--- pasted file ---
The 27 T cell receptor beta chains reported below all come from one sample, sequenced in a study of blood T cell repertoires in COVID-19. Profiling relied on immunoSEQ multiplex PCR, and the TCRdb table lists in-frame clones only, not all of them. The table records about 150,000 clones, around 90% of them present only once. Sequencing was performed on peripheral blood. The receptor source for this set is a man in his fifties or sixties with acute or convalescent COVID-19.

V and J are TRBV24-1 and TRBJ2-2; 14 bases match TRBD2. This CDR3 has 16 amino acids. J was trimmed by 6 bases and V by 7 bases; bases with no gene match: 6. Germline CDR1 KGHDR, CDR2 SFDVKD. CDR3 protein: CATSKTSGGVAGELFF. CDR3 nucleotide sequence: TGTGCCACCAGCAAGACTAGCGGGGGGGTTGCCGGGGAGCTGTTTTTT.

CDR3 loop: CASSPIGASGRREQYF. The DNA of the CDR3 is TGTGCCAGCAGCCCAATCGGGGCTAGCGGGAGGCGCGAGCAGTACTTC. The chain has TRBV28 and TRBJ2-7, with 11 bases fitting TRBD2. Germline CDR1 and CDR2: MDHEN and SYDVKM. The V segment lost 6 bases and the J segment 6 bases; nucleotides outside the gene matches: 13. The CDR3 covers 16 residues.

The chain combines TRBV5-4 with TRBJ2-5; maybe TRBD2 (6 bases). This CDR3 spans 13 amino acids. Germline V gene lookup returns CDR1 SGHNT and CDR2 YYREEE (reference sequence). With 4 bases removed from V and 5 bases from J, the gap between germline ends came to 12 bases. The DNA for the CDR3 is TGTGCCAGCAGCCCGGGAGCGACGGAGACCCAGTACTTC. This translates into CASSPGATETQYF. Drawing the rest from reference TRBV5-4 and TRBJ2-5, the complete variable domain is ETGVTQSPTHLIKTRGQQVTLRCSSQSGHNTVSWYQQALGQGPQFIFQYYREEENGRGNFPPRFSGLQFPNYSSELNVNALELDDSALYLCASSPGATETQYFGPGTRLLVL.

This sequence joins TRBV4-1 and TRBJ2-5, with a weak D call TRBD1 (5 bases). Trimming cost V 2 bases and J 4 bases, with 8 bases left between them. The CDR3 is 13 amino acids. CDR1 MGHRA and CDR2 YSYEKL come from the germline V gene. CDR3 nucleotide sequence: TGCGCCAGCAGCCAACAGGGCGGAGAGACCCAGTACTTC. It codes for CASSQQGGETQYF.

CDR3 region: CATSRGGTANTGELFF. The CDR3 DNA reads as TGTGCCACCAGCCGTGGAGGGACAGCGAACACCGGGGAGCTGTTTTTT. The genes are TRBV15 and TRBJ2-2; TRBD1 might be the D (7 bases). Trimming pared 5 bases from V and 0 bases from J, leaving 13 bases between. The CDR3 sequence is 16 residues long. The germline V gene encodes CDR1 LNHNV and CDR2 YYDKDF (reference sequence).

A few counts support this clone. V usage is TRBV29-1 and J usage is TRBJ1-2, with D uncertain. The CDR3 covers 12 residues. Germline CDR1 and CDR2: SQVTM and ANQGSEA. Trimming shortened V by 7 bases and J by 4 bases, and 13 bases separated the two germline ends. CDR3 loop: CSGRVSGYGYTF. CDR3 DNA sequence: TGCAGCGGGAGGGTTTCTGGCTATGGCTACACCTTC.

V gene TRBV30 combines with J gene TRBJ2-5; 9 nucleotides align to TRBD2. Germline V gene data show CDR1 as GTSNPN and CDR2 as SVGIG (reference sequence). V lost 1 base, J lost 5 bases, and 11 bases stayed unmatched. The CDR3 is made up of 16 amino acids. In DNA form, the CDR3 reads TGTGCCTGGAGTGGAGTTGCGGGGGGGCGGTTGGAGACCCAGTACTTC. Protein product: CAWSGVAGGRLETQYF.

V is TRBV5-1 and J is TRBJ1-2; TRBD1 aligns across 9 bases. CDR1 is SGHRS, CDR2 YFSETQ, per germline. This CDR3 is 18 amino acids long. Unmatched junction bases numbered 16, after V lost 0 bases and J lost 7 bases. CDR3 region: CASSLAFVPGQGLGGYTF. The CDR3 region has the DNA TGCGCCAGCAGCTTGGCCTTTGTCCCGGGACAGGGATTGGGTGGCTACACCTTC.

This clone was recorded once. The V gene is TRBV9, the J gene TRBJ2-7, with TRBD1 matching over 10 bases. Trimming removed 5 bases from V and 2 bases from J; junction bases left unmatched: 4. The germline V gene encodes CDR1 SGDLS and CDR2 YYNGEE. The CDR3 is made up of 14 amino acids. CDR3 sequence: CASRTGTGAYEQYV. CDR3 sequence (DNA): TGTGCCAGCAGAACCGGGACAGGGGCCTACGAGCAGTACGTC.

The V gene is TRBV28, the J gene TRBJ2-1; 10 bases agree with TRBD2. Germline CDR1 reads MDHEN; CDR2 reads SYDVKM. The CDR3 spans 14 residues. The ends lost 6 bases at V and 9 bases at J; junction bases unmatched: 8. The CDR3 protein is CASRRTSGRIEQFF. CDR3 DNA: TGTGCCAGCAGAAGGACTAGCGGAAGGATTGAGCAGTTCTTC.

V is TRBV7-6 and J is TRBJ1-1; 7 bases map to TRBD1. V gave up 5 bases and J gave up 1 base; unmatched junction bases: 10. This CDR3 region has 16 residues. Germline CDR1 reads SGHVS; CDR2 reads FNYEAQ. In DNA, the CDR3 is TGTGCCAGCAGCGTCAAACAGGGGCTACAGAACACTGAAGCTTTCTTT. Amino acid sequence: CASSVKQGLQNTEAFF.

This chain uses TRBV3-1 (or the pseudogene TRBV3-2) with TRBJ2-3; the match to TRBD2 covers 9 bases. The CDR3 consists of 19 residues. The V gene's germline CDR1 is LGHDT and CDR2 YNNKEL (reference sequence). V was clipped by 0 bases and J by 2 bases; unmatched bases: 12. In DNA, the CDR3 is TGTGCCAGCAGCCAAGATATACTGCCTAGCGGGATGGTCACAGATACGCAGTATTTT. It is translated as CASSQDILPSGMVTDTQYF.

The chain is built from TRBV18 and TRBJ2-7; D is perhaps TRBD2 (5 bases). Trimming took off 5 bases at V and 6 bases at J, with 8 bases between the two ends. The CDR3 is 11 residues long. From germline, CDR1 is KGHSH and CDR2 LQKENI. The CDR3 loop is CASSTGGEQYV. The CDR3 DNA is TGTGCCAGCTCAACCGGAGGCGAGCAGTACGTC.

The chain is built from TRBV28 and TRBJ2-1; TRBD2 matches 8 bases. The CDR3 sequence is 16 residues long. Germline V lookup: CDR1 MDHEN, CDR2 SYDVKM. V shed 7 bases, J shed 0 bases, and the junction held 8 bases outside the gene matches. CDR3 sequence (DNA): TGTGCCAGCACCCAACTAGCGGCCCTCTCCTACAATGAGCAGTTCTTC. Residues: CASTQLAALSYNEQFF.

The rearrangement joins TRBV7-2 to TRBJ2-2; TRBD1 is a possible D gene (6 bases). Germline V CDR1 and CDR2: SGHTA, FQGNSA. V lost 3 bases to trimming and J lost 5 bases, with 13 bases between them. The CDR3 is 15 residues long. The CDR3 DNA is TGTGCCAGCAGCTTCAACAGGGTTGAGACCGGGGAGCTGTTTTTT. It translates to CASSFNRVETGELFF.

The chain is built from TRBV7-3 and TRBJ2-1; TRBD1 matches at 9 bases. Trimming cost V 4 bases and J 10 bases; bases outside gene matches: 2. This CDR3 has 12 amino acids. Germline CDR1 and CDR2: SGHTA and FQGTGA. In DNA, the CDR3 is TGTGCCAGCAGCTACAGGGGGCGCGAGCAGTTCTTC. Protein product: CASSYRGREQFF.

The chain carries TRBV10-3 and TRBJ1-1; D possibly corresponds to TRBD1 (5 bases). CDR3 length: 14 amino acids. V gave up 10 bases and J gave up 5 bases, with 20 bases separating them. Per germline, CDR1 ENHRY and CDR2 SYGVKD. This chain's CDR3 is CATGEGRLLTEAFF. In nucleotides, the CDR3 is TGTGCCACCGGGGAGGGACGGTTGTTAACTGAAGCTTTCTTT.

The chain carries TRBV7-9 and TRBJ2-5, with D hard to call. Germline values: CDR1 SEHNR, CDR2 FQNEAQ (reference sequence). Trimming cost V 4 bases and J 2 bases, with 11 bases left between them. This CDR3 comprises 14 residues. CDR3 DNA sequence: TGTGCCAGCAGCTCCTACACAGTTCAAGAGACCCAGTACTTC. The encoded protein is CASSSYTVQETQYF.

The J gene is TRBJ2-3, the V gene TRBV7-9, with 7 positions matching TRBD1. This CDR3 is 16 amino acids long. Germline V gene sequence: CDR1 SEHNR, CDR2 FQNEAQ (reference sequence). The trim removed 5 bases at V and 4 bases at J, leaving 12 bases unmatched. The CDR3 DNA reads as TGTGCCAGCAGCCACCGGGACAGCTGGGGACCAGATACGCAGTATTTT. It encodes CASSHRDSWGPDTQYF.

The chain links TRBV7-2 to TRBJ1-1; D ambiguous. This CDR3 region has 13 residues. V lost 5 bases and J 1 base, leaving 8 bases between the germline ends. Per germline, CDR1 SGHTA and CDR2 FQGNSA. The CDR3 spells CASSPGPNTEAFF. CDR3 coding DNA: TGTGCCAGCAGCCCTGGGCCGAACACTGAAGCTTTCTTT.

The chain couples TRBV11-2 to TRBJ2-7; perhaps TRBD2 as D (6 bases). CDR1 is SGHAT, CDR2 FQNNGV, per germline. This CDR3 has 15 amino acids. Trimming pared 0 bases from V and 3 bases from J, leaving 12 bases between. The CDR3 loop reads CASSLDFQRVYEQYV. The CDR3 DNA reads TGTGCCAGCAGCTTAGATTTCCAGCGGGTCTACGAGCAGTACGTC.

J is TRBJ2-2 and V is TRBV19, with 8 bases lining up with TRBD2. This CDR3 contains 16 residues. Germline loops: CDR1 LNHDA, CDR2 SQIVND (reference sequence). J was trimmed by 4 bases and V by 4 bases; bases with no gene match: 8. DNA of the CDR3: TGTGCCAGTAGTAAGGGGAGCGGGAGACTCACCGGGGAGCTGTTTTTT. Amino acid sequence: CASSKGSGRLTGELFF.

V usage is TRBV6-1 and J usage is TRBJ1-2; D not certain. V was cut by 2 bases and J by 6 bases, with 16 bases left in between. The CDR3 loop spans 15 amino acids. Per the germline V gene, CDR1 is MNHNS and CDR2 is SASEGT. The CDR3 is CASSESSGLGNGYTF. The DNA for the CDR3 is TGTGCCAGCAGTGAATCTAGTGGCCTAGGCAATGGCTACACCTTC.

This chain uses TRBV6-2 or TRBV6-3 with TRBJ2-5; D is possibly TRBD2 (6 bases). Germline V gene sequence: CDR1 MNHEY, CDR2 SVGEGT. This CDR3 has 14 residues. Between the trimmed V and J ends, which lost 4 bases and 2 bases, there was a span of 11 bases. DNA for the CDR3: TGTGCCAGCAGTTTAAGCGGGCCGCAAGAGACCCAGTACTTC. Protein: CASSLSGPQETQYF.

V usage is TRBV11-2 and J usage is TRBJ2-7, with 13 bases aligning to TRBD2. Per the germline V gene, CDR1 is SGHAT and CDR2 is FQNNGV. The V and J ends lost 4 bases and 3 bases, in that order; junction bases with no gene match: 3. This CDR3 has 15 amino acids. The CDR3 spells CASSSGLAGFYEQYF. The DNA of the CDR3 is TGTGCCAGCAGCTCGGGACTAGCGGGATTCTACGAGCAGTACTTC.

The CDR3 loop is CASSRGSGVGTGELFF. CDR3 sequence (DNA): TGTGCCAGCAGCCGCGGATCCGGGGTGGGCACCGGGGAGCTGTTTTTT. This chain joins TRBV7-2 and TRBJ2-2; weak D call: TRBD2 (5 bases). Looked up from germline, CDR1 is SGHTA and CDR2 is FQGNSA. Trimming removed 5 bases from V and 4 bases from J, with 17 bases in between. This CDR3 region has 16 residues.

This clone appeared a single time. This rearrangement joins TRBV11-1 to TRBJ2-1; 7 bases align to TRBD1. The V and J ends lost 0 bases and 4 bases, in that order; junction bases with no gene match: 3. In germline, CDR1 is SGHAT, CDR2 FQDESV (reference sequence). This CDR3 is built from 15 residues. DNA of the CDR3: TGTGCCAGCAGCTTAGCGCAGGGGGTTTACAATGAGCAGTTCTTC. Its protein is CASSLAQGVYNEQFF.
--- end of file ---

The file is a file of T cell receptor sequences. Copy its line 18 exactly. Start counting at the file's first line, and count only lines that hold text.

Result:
The chain carries TRBV10-3 and TRBJ1-1; D possibly corresponds to TRBD1 (5 bases). CDR3 length: 14 amino acids. V gave up 10 bases and J gave up 5 bases, with 20 bases separating them. Per germline, CDR1 ENHRY and CDR2 SYGVKD. This chain's CDR3 is CATGEGRLLTEAFF. In nucleotides, the CDR3 is TGTGCCACCGGGGAGGGACGGTTGTTAACTGAAGCTTTCTTT.